freshsqueezed

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I know most guys are bodybuilders here but for compression injuries get with a powerlifter who has recovered from similar injuries. The best thing I can think of for you would be the reverse hyper machine. Read anything you can on the reverse hyper and restoring lower back function and strength. Louie Simmons has a good article about how he restored his ability to squat and deadlift with the reverse hyper. I would focus on getting your back restored and strong. No compressive forces for awhile 6-9 months while you use the reverse hyper. Maybe go see a more advanced chiro that does something like DRS. Best of luck.
 

Turk

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Hate to tell u this but surgery was vest thing for me
If i could go back to day one, stick my hand up and say can you just take the damned thing out i would do knowing what i had ahead of me.



Cheers for the advice guys, much appreciated, a few things that i hadn't considered so will give them a try out.:)
 

Silencer

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Turk, already some good advice given in this thread. I have two bulging discs, not as bad as yours, but still enough that if I slip up, I can't move or get out of bed some days.

Squats are done. I did find that front squats, because of the upright position, were ok as long as I didn't go extremely heavy. I literally started with just the bar, working on flexibility to get the form down perfectly. If I go above 225, the back starts to hurt, so I keep things light.

Deadlifts are impossible -- even partials, racks, smith machines, etc. I tried every variation because I didn't want to give them up, and each time it cost me at LEAST a week out of the gym from back pain. Just have to deal with the fact. Now I do pullups (great for width; wish I did these a lot sooner!) and back rows where my chest is supported, like Hammer Row machines. That way I don't accidentally lean too far forward when I'm tired on the last rep or two and inflame my discs.

Avoid shoulder pressing any weight that causes you to arch too aggressively. I know that's not correct form, but most people will arch to a degree, esp trying to get that last rep.

Don't go all the way down on leg press. You don't have to do 1/4 presses like all the guys everyone makes fun of, but do not go lower than where your lower back starts to round and lift off the support. Prob 3/4 of a full knees-to-chest press.

And like someone posted -- stretches. I hate doing them every day before bed and after my workouts, but they are mandatory.

Just a few tips. Hope these help.
 

Turk

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I feel your pain Bro. But I have a routine that works well these days:
Ibuprofen gel
Stretching
Potassium and Magnesium.
I've been taking the potassium and magnesium with breakfast for the past few days, amazing difference, the muscles feel so much better. Spasms and cramps are pretty much gone!:)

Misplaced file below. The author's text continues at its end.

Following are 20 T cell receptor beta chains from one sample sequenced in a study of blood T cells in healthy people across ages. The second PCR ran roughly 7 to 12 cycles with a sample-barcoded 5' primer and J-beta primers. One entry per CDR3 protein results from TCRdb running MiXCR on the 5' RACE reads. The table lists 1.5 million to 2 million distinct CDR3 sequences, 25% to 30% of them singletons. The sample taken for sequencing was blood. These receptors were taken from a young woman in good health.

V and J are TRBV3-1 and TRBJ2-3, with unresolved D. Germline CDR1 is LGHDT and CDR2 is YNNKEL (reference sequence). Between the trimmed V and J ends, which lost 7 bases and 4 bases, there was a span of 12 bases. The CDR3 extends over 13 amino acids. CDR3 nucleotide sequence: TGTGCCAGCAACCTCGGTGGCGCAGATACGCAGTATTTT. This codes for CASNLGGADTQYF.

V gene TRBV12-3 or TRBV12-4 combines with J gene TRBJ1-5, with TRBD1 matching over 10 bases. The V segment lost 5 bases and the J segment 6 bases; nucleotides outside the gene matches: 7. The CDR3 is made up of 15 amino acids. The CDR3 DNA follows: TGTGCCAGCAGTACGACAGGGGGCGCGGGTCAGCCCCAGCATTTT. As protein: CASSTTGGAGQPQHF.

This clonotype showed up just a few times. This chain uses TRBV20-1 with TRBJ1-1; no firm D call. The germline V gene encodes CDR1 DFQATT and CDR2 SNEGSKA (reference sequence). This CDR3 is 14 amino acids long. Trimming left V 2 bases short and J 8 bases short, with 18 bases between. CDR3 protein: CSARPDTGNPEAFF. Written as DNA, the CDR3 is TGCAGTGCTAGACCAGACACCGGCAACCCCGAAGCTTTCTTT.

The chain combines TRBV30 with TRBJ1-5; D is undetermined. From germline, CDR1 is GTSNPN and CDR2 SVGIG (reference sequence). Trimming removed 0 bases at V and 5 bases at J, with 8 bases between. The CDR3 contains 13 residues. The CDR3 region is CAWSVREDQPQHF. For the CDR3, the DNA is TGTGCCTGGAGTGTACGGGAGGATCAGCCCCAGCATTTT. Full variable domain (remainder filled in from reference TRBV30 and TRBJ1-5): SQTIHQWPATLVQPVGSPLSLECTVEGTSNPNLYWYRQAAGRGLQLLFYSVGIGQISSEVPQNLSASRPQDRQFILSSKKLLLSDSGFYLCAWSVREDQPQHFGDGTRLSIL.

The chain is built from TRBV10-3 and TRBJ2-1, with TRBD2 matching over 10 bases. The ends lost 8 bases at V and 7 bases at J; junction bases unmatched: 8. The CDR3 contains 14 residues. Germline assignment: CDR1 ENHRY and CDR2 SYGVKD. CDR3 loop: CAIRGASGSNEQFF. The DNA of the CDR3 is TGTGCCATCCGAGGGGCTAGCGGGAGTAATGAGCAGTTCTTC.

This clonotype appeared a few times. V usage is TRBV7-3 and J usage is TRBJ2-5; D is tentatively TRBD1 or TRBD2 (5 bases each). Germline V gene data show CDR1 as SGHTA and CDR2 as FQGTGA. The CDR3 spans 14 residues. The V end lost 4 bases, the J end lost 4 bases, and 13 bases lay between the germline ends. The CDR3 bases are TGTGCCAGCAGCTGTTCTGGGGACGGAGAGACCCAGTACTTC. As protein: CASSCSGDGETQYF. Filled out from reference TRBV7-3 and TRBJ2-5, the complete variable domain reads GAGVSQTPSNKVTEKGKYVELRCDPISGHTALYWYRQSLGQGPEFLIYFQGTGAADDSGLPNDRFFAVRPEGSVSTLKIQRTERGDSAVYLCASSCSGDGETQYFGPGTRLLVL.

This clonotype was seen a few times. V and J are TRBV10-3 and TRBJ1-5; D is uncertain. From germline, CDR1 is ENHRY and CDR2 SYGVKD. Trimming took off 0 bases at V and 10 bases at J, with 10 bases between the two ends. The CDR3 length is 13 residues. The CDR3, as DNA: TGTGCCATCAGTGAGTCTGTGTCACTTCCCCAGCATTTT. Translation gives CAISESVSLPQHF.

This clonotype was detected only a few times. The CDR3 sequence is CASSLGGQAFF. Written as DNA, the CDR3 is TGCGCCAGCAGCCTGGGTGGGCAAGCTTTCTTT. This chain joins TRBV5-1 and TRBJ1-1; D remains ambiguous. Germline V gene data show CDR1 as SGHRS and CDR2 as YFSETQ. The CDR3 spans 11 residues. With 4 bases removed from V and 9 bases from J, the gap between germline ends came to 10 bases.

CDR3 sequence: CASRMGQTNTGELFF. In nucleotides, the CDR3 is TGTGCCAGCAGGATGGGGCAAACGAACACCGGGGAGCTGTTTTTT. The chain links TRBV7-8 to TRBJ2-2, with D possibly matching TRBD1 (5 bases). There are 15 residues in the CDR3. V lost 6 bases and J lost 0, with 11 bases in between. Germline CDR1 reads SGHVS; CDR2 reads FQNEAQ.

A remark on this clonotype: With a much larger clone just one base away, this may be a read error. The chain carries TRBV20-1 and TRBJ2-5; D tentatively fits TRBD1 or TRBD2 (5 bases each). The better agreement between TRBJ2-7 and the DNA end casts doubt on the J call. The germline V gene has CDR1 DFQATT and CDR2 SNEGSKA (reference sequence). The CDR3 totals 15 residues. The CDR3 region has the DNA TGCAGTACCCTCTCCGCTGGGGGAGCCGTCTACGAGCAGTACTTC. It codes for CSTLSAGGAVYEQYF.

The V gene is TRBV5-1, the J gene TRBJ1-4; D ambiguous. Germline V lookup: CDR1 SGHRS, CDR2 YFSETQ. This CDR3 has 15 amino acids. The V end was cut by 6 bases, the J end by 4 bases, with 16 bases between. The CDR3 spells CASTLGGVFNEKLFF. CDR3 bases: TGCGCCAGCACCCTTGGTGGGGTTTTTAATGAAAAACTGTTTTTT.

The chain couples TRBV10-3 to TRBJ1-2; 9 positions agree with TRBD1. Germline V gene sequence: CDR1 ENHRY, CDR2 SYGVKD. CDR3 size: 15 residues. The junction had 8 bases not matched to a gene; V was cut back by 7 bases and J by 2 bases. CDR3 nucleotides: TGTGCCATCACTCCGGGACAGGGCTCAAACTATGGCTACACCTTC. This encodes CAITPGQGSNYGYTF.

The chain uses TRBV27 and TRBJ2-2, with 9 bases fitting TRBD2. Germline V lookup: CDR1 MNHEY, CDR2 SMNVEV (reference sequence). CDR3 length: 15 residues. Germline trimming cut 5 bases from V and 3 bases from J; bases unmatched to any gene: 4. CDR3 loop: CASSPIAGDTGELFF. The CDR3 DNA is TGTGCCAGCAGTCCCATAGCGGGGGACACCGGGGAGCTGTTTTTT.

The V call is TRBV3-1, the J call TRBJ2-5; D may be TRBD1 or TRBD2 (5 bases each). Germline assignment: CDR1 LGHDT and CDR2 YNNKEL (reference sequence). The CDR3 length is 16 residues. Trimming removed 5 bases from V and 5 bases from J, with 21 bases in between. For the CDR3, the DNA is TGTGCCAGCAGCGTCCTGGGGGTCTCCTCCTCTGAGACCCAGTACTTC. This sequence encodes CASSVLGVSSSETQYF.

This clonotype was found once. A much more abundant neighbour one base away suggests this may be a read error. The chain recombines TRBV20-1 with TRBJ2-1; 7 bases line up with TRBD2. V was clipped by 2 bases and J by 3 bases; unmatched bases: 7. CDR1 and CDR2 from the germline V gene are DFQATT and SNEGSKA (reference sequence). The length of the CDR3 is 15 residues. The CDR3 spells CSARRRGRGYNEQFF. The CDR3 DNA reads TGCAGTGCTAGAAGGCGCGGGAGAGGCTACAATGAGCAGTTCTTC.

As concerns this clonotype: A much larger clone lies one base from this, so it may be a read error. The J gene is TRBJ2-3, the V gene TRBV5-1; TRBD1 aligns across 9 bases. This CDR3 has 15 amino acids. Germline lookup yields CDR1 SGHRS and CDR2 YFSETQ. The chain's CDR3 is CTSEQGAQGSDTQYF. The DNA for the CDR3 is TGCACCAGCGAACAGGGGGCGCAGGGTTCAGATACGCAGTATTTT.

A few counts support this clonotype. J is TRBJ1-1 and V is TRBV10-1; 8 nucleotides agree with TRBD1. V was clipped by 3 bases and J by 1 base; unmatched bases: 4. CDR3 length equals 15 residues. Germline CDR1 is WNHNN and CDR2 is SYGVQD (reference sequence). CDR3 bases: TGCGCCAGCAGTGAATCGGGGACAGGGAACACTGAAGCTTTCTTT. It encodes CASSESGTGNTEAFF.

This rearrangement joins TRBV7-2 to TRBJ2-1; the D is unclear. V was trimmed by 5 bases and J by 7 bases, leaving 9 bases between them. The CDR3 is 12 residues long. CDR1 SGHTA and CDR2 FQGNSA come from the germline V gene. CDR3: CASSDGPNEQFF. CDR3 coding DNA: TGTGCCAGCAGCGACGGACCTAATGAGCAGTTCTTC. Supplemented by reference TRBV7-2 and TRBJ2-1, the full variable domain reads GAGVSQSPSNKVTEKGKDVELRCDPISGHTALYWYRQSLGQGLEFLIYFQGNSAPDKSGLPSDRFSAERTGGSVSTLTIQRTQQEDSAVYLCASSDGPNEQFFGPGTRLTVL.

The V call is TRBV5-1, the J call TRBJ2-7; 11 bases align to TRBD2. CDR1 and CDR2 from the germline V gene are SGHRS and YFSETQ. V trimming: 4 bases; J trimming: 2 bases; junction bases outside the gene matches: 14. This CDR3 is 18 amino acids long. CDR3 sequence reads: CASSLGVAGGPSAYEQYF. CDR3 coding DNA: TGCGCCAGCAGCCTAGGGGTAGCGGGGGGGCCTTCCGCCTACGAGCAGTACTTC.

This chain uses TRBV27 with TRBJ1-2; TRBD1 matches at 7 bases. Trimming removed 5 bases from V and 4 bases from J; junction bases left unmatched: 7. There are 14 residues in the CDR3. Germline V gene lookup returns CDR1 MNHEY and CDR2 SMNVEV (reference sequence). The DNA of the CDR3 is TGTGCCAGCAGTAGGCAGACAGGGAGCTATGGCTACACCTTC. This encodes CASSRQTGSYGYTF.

totalrecomp

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If you get sick of taking the magnesium pills and want a change of pace these drinks make for a really nice herbal tea like drink. They also work very well and are both quality. Many satisfied customers.



 

cooper250

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hammer strength machines and any other brand for that matter.free weights are hard to manage with a bad back.no way around it.
 

RationalGaze

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I know most guys are bodybuilders here but for compression injuries get with a powerlifter who has recovered from similar injuries. The best thing I can think of for you would be the reverse hyper machine. Read anything you can on the reverse hyper and restoring lower back function and strength. Louie Simmons has a good article about how he restored his ability to squat and deadlift with the reverse hyper. I would focus on getting your back restored and strong. No compressive forces for awhile 6-9 months while you use the reverse hyper. Maybe go see a more advanced chiro that does something like DRS. Best of luck.
Great advice. Along with the reverse hyper, lots of rolling on a foam roller or PVC pipe to get rid of the adhesions and tension that will build up in the errectors and glutes when they overcompensate for the disk injury. Spend a lot of time working on your lower back, glutes and hamstrings. Along with the reverse hyper, things like arched back light good mornings, glute ham raises, regular hyperextensions, lunges, squats and deadlifts will work. Make sure you do a lot of warmup and prep movements. Eric Cressey has a great video called Magnificent Mobility that will help with this.

There are plenty of people that lift heavy with disk herniations, myself included. You just have to know how to work around it and keep the supporting areas strong and mobile at the same time.